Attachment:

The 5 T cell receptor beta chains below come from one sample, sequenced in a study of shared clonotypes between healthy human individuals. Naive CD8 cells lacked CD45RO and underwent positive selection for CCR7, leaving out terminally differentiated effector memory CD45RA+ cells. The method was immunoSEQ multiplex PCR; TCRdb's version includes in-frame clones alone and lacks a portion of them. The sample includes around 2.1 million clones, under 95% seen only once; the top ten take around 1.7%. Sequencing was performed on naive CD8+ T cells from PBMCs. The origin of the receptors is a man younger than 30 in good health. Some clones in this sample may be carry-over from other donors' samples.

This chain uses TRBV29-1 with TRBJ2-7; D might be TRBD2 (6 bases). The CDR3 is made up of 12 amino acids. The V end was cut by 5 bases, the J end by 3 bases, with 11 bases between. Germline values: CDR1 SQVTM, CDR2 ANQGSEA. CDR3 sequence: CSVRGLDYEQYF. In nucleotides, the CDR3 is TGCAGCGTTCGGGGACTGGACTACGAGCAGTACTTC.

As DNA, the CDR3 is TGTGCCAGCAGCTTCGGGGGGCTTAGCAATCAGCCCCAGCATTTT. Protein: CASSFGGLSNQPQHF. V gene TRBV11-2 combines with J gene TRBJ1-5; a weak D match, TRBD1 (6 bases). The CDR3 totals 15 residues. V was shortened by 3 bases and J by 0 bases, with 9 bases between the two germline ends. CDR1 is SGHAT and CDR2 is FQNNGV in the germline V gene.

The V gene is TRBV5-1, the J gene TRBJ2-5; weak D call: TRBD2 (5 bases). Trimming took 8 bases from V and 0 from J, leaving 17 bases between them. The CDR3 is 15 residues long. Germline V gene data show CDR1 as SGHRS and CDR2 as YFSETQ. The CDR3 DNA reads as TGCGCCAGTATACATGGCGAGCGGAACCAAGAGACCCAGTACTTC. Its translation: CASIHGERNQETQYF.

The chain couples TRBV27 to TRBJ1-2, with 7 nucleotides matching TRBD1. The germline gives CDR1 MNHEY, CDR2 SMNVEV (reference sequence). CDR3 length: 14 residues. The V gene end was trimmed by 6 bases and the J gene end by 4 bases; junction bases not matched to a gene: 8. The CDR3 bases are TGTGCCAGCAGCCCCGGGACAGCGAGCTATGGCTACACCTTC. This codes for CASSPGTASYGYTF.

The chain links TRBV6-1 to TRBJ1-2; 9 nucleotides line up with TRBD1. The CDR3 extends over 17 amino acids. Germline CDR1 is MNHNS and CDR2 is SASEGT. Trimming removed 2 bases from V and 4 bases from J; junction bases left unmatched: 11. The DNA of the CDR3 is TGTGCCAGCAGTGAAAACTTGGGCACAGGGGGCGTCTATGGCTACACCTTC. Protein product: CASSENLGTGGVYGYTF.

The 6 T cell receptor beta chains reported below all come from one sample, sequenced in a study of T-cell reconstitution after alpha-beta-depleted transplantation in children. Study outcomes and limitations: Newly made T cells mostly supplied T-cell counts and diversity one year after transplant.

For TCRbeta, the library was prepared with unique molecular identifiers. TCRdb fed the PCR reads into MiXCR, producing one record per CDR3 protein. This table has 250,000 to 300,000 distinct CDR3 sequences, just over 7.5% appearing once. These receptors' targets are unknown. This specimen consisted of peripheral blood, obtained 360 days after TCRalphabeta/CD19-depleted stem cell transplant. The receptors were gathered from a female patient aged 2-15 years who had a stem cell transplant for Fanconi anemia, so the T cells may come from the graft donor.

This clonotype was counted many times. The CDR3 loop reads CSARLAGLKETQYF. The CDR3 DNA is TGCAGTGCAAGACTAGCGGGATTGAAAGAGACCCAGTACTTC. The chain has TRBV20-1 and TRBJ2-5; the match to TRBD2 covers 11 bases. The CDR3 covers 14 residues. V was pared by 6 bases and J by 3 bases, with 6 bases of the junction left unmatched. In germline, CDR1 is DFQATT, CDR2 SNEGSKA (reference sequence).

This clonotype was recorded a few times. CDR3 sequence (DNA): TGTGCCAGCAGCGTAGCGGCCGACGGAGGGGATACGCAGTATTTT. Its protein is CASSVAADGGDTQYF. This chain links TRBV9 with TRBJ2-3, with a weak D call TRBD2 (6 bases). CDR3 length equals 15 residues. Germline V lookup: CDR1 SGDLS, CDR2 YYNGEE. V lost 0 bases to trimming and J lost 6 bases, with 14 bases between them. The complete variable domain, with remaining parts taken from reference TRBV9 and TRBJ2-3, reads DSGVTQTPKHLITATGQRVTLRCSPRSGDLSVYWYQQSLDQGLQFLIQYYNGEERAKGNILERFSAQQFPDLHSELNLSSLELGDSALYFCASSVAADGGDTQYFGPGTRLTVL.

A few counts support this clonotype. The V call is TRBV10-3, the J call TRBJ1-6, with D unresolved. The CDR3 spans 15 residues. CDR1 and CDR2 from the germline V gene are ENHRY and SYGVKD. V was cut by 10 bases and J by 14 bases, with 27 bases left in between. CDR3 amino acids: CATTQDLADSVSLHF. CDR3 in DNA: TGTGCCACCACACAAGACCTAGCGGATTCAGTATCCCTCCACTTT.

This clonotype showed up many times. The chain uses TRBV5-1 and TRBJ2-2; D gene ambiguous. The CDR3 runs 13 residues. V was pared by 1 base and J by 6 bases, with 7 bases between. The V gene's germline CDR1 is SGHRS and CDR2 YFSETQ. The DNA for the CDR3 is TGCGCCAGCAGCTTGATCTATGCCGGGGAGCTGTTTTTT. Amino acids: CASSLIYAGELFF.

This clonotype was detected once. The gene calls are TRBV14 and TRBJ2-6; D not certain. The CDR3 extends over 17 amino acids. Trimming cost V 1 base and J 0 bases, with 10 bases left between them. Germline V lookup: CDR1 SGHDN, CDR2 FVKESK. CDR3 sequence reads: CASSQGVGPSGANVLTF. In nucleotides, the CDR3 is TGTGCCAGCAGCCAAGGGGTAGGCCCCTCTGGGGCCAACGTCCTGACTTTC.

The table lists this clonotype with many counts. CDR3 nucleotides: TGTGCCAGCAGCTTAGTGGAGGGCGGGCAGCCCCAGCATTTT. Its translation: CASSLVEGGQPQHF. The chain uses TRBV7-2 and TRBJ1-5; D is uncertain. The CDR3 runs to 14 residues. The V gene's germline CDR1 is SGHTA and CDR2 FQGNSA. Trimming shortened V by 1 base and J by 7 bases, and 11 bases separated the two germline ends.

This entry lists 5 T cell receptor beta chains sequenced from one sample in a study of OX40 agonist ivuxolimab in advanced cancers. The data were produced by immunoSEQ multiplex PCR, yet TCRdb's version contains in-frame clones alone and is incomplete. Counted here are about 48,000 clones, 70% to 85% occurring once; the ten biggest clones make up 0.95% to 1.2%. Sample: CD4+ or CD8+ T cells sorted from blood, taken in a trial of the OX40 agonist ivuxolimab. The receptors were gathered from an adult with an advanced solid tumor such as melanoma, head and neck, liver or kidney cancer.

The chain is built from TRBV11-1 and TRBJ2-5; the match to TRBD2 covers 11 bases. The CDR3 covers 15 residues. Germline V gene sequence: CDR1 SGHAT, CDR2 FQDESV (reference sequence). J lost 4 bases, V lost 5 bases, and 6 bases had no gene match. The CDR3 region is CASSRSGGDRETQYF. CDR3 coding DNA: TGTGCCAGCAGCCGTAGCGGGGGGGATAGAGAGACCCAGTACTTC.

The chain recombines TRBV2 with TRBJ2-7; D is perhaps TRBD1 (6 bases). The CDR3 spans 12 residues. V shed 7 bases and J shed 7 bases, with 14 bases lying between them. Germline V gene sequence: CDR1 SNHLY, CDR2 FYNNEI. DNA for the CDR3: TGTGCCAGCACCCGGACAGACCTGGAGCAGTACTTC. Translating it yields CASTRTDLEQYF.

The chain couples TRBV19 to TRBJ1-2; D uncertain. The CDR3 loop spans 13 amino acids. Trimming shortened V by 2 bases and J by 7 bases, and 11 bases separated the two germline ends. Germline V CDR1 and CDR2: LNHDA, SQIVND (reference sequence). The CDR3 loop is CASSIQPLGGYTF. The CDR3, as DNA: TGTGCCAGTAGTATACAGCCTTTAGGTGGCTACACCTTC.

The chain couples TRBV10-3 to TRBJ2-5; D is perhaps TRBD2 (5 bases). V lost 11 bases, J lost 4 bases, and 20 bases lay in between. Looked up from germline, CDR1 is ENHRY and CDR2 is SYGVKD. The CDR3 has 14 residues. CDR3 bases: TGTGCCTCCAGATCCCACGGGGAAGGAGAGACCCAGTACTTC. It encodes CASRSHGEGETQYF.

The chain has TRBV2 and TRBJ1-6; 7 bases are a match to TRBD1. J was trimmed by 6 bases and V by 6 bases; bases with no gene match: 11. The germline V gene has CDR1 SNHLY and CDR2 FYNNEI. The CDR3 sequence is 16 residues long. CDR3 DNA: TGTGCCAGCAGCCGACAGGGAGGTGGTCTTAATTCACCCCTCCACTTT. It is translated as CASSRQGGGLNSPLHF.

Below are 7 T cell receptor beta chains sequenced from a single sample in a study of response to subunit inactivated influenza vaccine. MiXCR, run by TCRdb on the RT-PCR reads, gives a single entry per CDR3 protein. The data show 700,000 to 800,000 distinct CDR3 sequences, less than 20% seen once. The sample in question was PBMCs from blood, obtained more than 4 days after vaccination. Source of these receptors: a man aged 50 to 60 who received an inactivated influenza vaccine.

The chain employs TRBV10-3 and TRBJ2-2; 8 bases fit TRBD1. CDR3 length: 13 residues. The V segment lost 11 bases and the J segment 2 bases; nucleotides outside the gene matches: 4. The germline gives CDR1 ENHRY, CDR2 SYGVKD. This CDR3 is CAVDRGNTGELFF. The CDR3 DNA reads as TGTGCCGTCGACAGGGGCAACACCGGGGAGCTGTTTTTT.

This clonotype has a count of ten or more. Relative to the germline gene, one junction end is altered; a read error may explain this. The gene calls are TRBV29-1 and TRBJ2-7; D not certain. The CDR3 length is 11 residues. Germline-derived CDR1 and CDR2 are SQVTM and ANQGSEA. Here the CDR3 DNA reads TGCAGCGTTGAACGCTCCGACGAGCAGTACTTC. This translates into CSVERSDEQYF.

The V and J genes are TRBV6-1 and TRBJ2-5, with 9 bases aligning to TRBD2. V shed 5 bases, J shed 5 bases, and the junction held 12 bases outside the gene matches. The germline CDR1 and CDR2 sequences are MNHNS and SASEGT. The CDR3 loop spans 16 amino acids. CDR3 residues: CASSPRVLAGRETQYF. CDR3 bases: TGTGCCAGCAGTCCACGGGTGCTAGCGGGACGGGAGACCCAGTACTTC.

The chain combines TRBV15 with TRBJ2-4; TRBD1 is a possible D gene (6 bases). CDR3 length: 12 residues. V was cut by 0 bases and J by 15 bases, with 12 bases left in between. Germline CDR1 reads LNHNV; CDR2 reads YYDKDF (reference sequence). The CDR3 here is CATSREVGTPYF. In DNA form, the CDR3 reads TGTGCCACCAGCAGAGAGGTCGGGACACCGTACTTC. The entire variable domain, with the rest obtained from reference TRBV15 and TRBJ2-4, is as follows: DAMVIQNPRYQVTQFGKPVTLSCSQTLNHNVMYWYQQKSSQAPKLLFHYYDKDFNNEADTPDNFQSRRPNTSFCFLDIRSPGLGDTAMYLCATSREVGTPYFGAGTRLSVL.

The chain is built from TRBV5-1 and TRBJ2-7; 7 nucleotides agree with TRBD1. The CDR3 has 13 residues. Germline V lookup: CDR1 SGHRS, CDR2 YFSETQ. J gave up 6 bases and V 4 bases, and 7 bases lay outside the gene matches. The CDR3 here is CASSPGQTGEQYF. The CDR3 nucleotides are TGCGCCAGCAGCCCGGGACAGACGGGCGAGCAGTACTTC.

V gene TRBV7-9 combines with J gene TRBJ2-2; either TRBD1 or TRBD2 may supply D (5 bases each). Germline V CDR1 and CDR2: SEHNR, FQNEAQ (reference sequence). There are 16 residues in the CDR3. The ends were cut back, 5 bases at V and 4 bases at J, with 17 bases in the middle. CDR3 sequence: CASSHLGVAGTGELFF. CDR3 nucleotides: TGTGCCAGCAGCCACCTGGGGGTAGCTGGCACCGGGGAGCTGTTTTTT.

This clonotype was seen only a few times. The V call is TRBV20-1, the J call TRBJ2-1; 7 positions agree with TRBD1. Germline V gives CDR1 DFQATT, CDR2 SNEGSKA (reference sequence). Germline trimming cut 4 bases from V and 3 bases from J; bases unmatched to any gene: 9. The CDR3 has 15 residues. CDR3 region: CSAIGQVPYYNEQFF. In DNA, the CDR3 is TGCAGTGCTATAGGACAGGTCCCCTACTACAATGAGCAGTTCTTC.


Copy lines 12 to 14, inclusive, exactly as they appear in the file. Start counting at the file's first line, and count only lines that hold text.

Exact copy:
This clonotype showed up many times. The chain uses TRBV5-1 and TRBJ2-2; D gene ambiguous. The CDR3 runs 13 residues. V was pared by 1 base and J by 6 bases, with 7 bases between. The V gene's germline CDR1 is SGHRS and CDR2 YFSETQ. The DNA for the CDR3 is TGCGCCAGCAGCTTGATCTATGCCGGGGAGCTGTTTTTT. Amino acids: CASSLIYAGELFF.

This clonotype was detected once. The gene calls are TRBV14 and TRBJ2-6; D not certain. The CDR3 extends over 17 amino acids. Trimming cost V 1 base and J 0 bases, with 10 bases left between them. Germline V lookup: CDR1 SGHDN, CDR2 FVKESK. CDR3 sequence reads: CASSQGVGPSGANVLTF. In nucleotides, the CDR3 is TGTGCCAGCAGCCAAGGGGTAGGCCCCTCTGGGGCCAACGTCCTGACTTTC.

The table lists this clonotype with many counts. CDR3 nucleotides: TGTGCCAGCAGCTTAGTGGAGGGCGGGCAGCCCCAGCATTTT. Its translation: CASSLVEGGQPQHF. The chain uses TRBV7-2 and TRBJ1-5; D is uncertain. The CDR3 runs to 14 residues. The V gene's germline CDR1 is SGHTA and CDR2 FQGNSA. Trimming shortened V by 1 base and J by 7 bases, and 11 bases separated the two germline ends.